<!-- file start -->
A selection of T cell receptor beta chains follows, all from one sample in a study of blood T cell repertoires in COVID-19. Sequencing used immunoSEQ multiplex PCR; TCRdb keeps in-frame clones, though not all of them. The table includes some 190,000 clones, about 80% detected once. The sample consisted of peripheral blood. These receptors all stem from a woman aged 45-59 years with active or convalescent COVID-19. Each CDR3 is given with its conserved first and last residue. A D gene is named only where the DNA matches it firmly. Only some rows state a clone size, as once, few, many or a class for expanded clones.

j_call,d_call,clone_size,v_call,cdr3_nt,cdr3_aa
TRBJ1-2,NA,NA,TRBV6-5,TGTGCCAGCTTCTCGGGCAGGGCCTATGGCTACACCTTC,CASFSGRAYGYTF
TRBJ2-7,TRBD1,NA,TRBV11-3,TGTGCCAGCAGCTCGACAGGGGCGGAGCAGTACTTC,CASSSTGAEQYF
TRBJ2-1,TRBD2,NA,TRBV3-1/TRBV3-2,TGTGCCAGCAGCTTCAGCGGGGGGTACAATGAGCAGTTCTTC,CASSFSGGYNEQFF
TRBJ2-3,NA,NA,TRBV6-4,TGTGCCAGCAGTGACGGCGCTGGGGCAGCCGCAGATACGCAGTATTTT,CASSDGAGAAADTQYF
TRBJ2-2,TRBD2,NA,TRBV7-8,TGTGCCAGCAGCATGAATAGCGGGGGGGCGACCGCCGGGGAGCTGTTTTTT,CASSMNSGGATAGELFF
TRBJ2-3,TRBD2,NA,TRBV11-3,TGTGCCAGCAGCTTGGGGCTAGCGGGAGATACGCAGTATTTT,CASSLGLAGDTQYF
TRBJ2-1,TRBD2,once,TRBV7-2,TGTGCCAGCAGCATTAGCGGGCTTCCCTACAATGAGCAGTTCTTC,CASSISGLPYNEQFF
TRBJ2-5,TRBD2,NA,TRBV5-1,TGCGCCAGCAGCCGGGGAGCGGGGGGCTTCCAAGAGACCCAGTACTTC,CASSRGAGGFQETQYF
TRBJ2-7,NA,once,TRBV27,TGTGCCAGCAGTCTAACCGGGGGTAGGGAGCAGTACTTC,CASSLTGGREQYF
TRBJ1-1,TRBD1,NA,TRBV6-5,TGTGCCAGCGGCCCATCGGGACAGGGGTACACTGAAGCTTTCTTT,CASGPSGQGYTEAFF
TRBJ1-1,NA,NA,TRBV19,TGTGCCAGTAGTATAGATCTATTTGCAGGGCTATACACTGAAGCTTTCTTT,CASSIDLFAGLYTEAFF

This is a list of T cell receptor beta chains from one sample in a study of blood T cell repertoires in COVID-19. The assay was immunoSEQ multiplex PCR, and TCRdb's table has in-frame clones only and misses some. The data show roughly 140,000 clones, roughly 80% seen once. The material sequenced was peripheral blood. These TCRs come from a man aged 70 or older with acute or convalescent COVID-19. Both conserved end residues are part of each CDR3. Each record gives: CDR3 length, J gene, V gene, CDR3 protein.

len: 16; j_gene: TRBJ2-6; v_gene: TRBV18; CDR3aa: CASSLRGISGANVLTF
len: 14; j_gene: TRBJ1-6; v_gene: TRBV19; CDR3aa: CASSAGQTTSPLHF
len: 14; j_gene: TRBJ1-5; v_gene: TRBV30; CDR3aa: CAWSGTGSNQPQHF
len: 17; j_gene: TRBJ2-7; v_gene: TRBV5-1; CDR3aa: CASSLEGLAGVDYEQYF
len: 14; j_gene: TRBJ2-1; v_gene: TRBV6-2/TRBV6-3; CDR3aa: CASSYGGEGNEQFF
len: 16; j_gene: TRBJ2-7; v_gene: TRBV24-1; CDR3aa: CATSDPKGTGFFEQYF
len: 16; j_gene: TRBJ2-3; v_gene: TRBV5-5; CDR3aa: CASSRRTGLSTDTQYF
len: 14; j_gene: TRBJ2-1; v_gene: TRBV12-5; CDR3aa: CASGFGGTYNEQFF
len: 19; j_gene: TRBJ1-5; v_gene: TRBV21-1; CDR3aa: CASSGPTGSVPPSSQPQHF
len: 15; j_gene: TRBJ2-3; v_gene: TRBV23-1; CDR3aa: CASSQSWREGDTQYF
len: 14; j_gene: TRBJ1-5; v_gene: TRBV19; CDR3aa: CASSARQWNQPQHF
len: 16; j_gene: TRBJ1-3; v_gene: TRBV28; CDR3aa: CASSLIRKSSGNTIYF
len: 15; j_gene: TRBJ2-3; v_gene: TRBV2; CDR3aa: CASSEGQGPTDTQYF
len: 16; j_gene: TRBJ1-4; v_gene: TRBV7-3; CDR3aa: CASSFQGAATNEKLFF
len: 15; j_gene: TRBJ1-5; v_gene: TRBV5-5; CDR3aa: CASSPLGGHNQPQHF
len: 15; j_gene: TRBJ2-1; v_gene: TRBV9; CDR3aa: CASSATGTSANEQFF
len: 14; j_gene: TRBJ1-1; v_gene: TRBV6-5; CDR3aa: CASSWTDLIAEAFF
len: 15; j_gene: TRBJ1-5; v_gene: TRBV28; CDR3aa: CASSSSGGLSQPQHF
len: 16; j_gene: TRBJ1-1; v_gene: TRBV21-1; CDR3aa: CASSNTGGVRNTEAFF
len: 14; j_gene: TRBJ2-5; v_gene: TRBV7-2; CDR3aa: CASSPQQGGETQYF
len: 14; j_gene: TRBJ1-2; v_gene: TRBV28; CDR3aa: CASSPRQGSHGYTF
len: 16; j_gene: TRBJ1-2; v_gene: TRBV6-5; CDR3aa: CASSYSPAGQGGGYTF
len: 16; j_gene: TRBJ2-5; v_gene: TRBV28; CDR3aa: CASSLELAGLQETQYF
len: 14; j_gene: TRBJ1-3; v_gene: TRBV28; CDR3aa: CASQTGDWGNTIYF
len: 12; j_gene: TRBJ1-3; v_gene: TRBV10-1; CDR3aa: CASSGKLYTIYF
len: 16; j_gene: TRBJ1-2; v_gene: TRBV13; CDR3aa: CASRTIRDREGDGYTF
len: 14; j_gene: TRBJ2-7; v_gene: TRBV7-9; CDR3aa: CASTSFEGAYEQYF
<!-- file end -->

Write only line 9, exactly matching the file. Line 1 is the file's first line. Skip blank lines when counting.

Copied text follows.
TRBJ2-1,TRBD2,once,TRBV7-2,TGTGCCAGCAGCATTAGCGGGCTTCCCTACAATGAGCAGTTCTTC,CASSISGLPYNEQFF